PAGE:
Letters to the Editor,
The Daily Yomiuri,
Chiyoda-ku, Tokyo 100-8055
Yoshiaki Sato’s October 27, 2009 article “Young women, make sake a ‘good friend,’” facetiously glosses over a host of alcohol-related facts and social evils, and offers some very bad advice and misguided notions about social drinking. At the best of times alcohol is only a fair weather friend - occasional bad company, a bad friend as the writer describes - which is another way of saying that it is not a true and proper friend at all.
Alcohol is a drug. That’s okay if drugs are what you like, but let’s not deliberately misrepresent it and try to sound glib or witty while doing it. Alcohol is more harmful, affective and addictive than marijuana, but with the benefit of being legal. Many things can accurately be described as healthful if taken in moderation - outlawed narcotics and stimulants included. So affidavits of healthful effects with moderate consumption are an insufficient recommendation. Regular alcohol consumers are drug addicts. Drunks are those who have taken an overdose and are in need of hospitalization and therapy. The excitement that Sato associates with drinking is actually the rush of an addict getting his fix more than the joy of good human relations.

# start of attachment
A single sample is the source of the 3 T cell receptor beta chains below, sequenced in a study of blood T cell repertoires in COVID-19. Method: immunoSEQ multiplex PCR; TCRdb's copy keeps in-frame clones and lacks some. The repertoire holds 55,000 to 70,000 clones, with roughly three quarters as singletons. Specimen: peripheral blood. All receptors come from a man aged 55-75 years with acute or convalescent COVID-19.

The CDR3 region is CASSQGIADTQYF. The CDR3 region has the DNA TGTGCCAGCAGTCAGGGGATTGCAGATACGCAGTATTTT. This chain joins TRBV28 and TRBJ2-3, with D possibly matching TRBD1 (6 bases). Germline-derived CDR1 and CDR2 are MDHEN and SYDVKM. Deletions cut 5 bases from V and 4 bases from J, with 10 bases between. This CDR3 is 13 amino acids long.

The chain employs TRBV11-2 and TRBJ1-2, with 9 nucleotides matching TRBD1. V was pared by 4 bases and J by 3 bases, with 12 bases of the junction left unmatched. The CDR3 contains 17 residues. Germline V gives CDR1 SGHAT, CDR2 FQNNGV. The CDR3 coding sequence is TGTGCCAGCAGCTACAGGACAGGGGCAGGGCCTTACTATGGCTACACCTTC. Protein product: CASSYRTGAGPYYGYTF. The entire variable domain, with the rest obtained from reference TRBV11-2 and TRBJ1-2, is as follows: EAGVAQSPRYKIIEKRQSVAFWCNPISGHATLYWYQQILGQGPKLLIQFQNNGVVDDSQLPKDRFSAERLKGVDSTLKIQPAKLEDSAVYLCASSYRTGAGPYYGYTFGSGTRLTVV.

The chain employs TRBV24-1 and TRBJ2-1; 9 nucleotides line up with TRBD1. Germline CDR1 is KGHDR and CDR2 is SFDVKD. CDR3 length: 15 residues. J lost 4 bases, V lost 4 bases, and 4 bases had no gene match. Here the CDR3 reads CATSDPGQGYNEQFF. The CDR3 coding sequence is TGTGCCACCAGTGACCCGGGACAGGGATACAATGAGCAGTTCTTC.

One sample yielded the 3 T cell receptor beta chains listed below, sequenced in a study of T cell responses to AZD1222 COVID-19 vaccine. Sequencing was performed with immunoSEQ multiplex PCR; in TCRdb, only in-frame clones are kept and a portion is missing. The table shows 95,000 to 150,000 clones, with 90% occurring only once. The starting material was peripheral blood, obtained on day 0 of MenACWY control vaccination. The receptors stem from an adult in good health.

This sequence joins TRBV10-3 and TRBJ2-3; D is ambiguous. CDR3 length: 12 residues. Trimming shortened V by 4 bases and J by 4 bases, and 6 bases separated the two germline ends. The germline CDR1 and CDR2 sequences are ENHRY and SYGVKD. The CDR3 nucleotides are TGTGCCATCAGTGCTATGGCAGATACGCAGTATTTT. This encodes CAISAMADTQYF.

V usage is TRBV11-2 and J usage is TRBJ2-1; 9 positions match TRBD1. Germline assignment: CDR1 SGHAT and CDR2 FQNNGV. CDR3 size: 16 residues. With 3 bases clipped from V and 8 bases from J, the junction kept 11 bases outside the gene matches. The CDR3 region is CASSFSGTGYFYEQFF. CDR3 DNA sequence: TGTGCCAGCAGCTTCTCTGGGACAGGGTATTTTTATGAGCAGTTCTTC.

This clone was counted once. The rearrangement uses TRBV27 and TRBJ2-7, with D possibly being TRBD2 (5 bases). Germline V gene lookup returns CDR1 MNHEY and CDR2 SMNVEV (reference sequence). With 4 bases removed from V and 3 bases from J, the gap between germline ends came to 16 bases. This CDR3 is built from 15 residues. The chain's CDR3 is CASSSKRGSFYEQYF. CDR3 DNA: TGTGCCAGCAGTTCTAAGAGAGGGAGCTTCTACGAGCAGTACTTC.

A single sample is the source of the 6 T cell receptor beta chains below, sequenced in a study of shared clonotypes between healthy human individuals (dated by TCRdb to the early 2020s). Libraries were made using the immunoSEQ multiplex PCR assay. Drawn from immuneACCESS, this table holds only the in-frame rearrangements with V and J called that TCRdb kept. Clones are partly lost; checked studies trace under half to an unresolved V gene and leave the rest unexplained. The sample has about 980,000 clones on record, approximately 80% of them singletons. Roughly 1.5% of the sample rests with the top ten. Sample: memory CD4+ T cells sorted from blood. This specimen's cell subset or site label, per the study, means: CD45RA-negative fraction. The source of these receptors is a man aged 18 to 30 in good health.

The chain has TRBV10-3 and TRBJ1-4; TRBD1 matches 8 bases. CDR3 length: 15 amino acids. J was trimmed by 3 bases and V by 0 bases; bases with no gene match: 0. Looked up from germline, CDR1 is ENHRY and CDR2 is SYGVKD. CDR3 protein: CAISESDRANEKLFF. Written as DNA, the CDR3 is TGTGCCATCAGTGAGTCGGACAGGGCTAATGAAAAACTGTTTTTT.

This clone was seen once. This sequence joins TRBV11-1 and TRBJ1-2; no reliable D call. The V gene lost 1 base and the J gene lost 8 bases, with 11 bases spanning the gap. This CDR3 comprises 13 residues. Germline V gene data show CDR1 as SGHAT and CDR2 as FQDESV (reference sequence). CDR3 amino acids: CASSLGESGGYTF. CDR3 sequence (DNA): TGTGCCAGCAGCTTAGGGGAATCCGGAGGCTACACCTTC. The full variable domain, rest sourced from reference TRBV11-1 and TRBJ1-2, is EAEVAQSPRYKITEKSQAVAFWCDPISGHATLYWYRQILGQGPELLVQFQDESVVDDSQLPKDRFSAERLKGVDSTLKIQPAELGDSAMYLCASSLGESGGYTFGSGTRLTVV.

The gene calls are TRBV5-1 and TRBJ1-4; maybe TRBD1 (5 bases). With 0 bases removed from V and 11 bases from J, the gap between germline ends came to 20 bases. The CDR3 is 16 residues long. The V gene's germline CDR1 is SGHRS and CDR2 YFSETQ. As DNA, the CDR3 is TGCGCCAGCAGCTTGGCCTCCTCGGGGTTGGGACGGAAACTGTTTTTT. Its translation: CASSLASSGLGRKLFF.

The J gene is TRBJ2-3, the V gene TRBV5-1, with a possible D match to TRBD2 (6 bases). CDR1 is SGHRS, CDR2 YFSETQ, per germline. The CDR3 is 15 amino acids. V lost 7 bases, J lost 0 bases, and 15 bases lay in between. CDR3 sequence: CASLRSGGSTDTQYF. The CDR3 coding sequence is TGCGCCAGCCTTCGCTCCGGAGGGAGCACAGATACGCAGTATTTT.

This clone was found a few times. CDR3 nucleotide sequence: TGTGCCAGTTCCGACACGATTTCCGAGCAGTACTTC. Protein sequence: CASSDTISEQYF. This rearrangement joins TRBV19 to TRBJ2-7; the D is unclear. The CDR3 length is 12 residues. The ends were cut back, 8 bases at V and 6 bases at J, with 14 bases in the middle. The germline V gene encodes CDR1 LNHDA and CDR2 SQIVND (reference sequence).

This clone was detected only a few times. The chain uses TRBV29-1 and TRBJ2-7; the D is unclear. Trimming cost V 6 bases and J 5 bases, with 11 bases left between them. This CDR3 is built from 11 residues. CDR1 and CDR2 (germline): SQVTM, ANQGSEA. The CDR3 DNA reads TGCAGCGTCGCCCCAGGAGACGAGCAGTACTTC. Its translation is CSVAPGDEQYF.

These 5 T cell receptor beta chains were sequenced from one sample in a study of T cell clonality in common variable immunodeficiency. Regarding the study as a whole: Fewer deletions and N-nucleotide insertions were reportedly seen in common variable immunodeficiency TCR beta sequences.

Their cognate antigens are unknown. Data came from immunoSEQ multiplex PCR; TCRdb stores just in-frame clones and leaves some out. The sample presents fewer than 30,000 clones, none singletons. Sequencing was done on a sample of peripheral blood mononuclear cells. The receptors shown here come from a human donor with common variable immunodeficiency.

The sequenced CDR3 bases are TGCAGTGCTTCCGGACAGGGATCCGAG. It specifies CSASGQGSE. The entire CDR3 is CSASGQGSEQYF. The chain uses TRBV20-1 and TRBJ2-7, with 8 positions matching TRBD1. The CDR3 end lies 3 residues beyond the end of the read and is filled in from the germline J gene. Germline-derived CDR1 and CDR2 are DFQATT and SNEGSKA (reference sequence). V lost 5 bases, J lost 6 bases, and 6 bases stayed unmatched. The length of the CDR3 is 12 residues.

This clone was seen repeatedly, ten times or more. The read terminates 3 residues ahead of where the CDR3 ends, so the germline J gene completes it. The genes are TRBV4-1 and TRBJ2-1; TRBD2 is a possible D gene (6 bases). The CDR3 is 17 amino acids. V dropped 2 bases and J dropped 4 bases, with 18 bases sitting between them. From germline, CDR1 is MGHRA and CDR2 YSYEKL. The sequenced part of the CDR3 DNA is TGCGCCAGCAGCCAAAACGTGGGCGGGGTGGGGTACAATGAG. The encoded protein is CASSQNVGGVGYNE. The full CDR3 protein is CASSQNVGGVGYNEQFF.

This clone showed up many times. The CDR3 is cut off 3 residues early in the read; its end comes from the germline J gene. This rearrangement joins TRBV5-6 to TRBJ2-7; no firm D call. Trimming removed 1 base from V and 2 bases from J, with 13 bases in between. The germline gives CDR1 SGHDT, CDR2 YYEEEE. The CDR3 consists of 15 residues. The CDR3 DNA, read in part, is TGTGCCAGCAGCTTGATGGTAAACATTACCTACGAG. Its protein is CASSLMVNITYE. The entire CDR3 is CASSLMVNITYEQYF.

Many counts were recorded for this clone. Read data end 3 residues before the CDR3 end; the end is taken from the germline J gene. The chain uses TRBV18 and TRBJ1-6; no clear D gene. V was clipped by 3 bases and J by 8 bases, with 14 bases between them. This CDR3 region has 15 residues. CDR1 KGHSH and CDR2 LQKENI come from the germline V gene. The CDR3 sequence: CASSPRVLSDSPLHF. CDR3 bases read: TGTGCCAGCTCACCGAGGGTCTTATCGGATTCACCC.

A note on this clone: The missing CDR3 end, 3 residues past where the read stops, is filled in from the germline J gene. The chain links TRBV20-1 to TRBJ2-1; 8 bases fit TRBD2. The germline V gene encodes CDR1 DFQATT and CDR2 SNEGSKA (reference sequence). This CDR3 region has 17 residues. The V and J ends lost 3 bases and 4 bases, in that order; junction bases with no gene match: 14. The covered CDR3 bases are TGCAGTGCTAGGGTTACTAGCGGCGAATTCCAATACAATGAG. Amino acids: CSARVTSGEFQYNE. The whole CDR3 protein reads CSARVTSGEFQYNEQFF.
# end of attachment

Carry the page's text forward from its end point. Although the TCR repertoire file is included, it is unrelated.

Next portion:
I propose that alcohol does not enhance one’s experience of life so much as moderates it. For that reason it is an inappropriate lifelong companion because it robs us of, or diminishes our experience of existential authenticity. Drinkers, especially heavy drinkers, are self-loathing, anti-social misfits. Drinking, especially forced group drinking is in fact extremely antisocial, hateful and abhorrent. The prevalence of drinking in Japanese culture is evidence of the deep disharmony here that can only be tolerated in the miasma of drunken darkness and forgetfulness. That’s no way to live.
We would do much better in life without the alcohol industry. But I could be wrong.